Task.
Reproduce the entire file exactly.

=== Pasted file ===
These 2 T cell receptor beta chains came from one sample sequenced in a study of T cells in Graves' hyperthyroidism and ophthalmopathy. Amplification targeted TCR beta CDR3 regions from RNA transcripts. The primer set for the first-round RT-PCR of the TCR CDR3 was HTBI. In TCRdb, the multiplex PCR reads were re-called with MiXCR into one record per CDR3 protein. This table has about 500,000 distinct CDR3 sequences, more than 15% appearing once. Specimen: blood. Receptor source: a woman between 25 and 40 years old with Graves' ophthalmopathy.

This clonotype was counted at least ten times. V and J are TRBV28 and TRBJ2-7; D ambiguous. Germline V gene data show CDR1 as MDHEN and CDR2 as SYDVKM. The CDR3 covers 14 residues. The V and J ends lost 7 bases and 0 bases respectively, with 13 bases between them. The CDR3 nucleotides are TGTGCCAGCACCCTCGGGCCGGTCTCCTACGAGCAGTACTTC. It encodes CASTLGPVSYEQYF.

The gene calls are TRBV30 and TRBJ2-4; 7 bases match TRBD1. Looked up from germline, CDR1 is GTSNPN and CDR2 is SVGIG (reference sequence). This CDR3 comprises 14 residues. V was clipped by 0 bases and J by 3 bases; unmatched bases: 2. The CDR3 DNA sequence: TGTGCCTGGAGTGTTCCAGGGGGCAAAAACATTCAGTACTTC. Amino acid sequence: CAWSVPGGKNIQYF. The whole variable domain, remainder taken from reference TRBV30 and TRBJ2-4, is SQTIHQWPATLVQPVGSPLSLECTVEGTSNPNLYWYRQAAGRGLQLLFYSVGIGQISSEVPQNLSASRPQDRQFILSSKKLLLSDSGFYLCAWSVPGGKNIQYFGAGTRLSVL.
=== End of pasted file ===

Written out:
These 2 T cell receptor beta chains came from one sample sequenced in a study of T cells in Graves' hyperthyroidism and ophthalmopathy. Amplification targeted TCR beta CDR3 regions from RNA transcripts. The primer set for the first-round RT-PCR of the TCR CDR3 was HTBI. In TCRdb, the multiplex PCR reads were re-called with MiXCR into one record per CDR3 protein. This table has about 500,000 distinct CDR3 sequences, more than 15% appearing once. Specimen: blood. Receptor source: a woman between 25 and 40 years old with Graves' ophthalmopathy.

This clonotype was counted at least ten times. V and J are TRBV28 and TRBJ2-7; D ambiguous. Germline V gene data show CDR1 as MDHEN and CDR2 as SYDVKM. The CDR3 covers 14 residues. The V and J ends lost 7 bases and 0 bases respectively, with 13 bases between them. The CDR3 nucleotides are TGTGCCAGCACCCTCGGGCCGGTCTCCTACGAGCAGTACTTC. It encodes CASTLGPVSYEQYF.

The gene calls are TRBV30 and TRBJ2-4; 7 bases match TRBD1. Looked up from germline, CDR1 is GTSNPN and CDR2 is SVGIG (reference sequence). This CDR3 comprises 14 residues. V was clipped by 0 bases and J by 3 bases; unmatched bases: 2. The CDR3 DNA sequence: TGTGCCTGGAGTGTTCCAGGGGGCAAAAACATTCAGTACTTC. Amino acid sequence: CAWSVPGGKNIQYF. The whole variable domain, remainder taken from reference TRBV30 and TRBJ2-4, is SQTIHQWPATLVQPVGSPLSLECTVEGTSNPNLYWYRQAAGRGLQLLFYSVGIGQISSEVPQNLSASRPQDRQFILSSKKLLLSDSGFYLCAWSVPGGKNIQYFGAGTRLSVL.